To tip my own hand, I noted last year Gene Callahan’s point that, with respect to climate change as much as for other matters,  public moral pressure is a perfectly appropriate way by which concerned citizens, acting in the market of public opinion, can influence behavior that generates externalities.  Further, given the nature of the atmosphere, any effective approach to climate change requires multilateral action (and as no single government can force a solution on others, this looks like Coasean bargaining, not Pigovian rule-making), and I hardly expect that we can expect to address global issues such as climate change without involving our governments (which don’t appear anxious to step out of the way in any event).

The inquiring reader – hardly in evidence on the related blog thread – is forced to do his own research about this, the third annual  “Earth Hour”, which was apparently a fairly strong success.   Earth Hour began in Sydney in 2007, when 2.2 million homes and businesses switched off their lights for one hour.  In 2008 some 53 million people and 371 cities in 35 countries switched off their lights, including global landmarks such as the Golden Gate Bridge, Rome’s Colosseum, the Sydney Opera House and the Coca Cola billboard in Times Square.  WWF reports that participation grew strongly in 2009, to hundreds of millions of people in over 4,000 cities and towns in 88 countriesMany more landmark buildings around the world switched off this year, including the Empire State Building, the Las Vegas strip, Niagara Falls, the Eiffel Tower, Rio de Janiero’s statue of “Christ the Redeemer,” Athens’s Acropolis, Egypt’s Great Pyramids, Table Mountain in Cape Town, the Merlion in Singapore, Hong Kong’s Symphony of Lights, the Shanghai Hong Kong New World Tower, and the London Eye.

Those interested in who participated and why might take a further look at the Earth Hour site linked above and here and here.

And as for thoughtful engagement regarding climate on the front pages of Mises Daily and the Mises Economic Blog?  Hope springs eternal.  At least LvMI and its editor, Jeffrey Tucker, allow an open discussion and are not running a corporate-funded spin site like Rob Bradley‘s “Master Resource” blog, which bans dissenters and refuses to acknowledge Exxon’s explicit support for carbon taxes.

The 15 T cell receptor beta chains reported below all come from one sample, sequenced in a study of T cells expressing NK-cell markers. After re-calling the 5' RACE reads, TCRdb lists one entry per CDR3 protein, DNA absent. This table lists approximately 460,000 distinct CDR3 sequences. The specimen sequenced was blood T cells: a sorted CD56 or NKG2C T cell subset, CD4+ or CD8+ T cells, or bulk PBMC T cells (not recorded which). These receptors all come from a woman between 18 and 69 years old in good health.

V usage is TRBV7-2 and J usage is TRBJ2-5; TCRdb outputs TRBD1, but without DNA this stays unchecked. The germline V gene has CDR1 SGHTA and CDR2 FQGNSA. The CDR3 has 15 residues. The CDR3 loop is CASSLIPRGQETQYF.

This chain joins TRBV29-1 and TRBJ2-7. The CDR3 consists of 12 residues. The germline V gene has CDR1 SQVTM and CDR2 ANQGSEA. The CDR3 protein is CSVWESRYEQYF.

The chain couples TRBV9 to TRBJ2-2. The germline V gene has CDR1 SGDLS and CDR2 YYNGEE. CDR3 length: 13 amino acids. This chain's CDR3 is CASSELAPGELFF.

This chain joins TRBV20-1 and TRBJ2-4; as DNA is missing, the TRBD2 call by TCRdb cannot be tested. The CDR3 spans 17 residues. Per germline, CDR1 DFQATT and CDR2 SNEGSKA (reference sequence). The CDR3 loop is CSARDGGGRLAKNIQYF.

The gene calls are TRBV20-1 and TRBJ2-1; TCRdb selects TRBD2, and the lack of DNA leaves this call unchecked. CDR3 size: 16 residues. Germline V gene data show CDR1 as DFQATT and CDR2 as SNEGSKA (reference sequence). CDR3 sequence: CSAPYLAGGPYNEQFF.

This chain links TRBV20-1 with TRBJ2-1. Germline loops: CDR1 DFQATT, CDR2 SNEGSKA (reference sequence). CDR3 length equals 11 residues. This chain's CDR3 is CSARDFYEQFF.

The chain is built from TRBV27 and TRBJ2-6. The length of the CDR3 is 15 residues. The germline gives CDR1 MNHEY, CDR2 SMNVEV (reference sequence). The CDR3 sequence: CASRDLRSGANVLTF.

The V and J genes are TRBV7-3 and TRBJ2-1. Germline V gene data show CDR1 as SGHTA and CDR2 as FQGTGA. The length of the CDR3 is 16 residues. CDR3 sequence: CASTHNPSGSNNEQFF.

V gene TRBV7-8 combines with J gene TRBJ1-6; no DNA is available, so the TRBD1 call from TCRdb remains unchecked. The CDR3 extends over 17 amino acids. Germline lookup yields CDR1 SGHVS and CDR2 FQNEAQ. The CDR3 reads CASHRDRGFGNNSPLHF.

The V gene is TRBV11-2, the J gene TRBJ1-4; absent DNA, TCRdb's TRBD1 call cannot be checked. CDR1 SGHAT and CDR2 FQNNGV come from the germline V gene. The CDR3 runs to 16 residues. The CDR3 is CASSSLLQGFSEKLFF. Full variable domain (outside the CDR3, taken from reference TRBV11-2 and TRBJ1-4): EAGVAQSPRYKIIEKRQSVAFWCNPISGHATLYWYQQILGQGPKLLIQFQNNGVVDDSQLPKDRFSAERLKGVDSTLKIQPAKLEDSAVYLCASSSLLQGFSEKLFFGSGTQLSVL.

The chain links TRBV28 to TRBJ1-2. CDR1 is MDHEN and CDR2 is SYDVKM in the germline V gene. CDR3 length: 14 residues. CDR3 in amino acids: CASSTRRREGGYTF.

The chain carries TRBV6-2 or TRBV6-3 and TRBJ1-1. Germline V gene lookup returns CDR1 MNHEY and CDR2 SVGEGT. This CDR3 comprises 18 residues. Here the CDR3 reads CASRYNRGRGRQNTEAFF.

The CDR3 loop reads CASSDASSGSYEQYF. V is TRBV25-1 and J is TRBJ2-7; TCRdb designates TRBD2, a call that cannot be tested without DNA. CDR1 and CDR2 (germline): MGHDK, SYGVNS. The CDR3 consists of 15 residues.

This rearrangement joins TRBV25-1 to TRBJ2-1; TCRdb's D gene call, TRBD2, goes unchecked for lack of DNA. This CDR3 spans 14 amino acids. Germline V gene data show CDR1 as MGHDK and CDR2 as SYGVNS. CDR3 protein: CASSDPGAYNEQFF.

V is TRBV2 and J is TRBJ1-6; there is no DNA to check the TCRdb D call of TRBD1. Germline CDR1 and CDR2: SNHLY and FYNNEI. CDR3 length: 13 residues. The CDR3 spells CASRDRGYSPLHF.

Environmental damage as theft: report by prominent enviros "highlights the need for secure ownership of wildlife resources by poor people"

June 2nd, 2008 No comments

Yes, even enviros recognize the importance of clear and enforceable property rights in protecting wlidlife.

A new report by TRAFFIC, the wildlife trade monitoring network, and WWF finds that “Well-managed wildlife trade has the potential to deliver significant development benfits for the world’s poor.”   According to a press release, the report “In particular, … highlights the need for secure ownership of wildlife resources by poor people.”  The press release further noted:

According to Dr Susan Lieberman, Director of WWF International’s Species Programme: “Trade in wildlife products can have a significant positive economic impact on people’s livelihoods, childhood education, and the role of women in developing countries, provided it is legal, well-managed and sustainable.”

Conversely, wholesale ‘plundering’ of natural resources and illegal trade not only deplete wildlife populations, but also deprive poor communities of vital livelihood benefits. 

It’s good to see important environmentalists becoming quasi-Austrians in recognizing that property rights deficiencies – and the stripping of resources by non-owners – lie at the core of environmental problems.

Categories: enviros, property rights, TRAFFIC, wildlife, WWF Tags: